Surfaces  Sub-Tab

Surfaces is where you make certain settings to the camera and objects, such as which items and surfaces should render, which buffers they should render to, etc.  It is also where you add lights and work with their settings.  If you right-click on the Surfaces tab you will see the Surfaces context menu.

Create Light:  Select this to create a new light.  If there is no Light Master in the scene, one will be created.

Create LightMaster:  Select this to create a new Light Master.  A Light Master is a parent and controller for one or more lights.  For example, the Light Master block is where Ambient light is set.  You must have at least one Light Master in your scene if you have lights.  For more information about Light Masters, click here.

Delete Light:  Select this to delete the currently selected light or Light Master.  If you are deleting a Light Master you will be deleting its lights too.  You can also delete by pressing the  -  button on your numeric pad.

New Render Group:  Creates a new Render Group.

Sync Object Selection:  By default, when you select items in the Surfaces List it is only to adjust settings, so it doesn't actually select the item in the World View.  If you want to have the Surfaces List actually select the item you are working on, turn on Sync Object Selection.  (In other words, turn this on to make the object selection work like it does in the Items List.)


The Surfaces List

When you are on the Surfaces sub-tab the Item List becomes the Surfaces List.  Here you can do things like enable and bypass objects, surfaces, and materials (to make them render or not render), arrange Render Groups, and set the Shader Blend Operators that control how multiple shaders should be combined (when there is more than one shader affecting a surface.   It is also where you create lights and work with their settings.

The image above is pretty much what you will see whenever you are using messiah for rendering.  There's the camera (which is collapsed here, so you don't see the camera surfaces), an object with its surface and material, and a Light Master with one light.  Note:  The image only shows a material on the object, but you can apply materials to lights and Light Masters too, making the lights into projectors.   When a material is applied to a Light Master it applies to all of the lights that are part of that Light Master.  You can override that on a per-light basis by turning off the little person icon (just like with Render Groups-- see below).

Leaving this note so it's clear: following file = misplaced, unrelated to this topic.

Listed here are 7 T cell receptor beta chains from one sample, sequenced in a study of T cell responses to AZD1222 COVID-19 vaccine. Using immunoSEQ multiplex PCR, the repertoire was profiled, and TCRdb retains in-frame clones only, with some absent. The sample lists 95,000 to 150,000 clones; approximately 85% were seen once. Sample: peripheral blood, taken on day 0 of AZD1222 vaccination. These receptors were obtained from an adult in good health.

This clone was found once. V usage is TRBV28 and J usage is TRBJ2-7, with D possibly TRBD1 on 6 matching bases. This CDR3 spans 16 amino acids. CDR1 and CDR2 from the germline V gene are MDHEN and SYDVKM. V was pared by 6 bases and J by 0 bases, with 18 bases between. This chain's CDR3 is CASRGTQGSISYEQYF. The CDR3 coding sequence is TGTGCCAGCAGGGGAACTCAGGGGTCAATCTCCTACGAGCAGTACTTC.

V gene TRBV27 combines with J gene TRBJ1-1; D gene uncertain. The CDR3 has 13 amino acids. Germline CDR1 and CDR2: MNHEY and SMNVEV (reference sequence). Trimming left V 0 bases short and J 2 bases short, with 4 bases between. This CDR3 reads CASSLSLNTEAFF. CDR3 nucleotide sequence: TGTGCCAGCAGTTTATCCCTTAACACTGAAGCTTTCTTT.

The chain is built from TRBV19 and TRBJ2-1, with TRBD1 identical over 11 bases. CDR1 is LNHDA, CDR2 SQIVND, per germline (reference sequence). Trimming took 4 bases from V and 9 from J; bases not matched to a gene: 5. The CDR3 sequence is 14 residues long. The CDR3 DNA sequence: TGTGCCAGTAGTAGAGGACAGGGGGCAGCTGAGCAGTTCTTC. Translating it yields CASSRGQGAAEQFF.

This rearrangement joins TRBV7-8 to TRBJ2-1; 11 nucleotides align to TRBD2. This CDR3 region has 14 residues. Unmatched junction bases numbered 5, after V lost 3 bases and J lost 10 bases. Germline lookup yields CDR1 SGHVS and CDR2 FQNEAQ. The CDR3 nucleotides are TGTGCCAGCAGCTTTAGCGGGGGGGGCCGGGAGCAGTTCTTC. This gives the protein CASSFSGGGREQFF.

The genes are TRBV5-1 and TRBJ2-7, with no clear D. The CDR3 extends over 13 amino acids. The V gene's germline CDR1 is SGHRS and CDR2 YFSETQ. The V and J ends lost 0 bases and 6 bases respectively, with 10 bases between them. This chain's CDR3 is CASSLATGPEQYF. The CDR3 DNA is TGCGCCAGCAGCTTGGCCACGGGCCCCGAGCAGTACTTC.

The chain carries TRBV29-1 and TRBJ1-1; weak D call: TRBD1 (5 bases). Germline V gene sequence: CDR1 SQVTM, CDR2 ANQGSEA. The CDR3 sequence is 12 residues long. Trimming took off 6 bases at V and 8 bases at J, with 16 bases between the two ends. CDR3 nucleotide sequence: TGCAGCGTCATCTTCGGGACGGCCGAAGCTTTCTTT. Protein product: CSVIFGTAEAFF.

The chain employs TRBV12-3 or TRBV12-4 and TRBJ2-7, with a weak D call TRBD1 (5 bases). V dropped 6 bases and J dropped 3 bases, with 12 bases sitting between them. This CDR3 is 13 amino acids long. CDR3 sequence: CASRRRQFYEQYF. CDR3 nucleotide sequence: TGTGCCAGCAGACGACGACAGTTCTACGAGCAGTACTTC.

The image below shows some of the advanced things you can have in the Surfaces list.  Important: This image doesn't have any lights in it, but everything here is applicable to lights and Light Masters.  For information about Render Groups, click here.

Surfaces & Materials:
In messiah a "surface" is a named polygon (or group of named polygons).  The Surface has no color/shading attributes at all.  That is what Materials are for.  This is different than some other programs, like LightWave for example, where a surface is a material.  The advantage of doing it messiah's way is that it is much easier to combine materials and use materials across multiple surfaces on multiple objects.

Think of it like this:

Object = A bedroom

Surface= One wall of the room (or all of the walls)

Material= Wallpaper, paint, etc.  Just like in real life, you can layer various materials onto a wall.

Combining Materials:
A surface can have more than one material attached to it, so you really have infinite flexibility with texturing.  In the image below, the
Sky_Plate object has one Surface, called Sky, and two materials applied to Sky.  One material is called Sky_Color and the other is called Cloudy.

Materials are combined by using the Shader Blend Operator, which works just like the Blend Operators in other parts of messiah (additive, subtractive, etc.).  In addition to that, you can set the Opacity of each layer on each layer's Shader block.  You can also use one shader to control the opacity of another shader.  Keep in mind that materials can be applied to lights too, so in essence you are "illuminating textures" on the object, therefore, all of this goes for lights too.

The image below is a quick example of two materials applied to the same surface.  This is a simple 50/50 blend between the two materials.  As you can see, it creates a nice marble-like effect and has the feel of translucency even though it's not.

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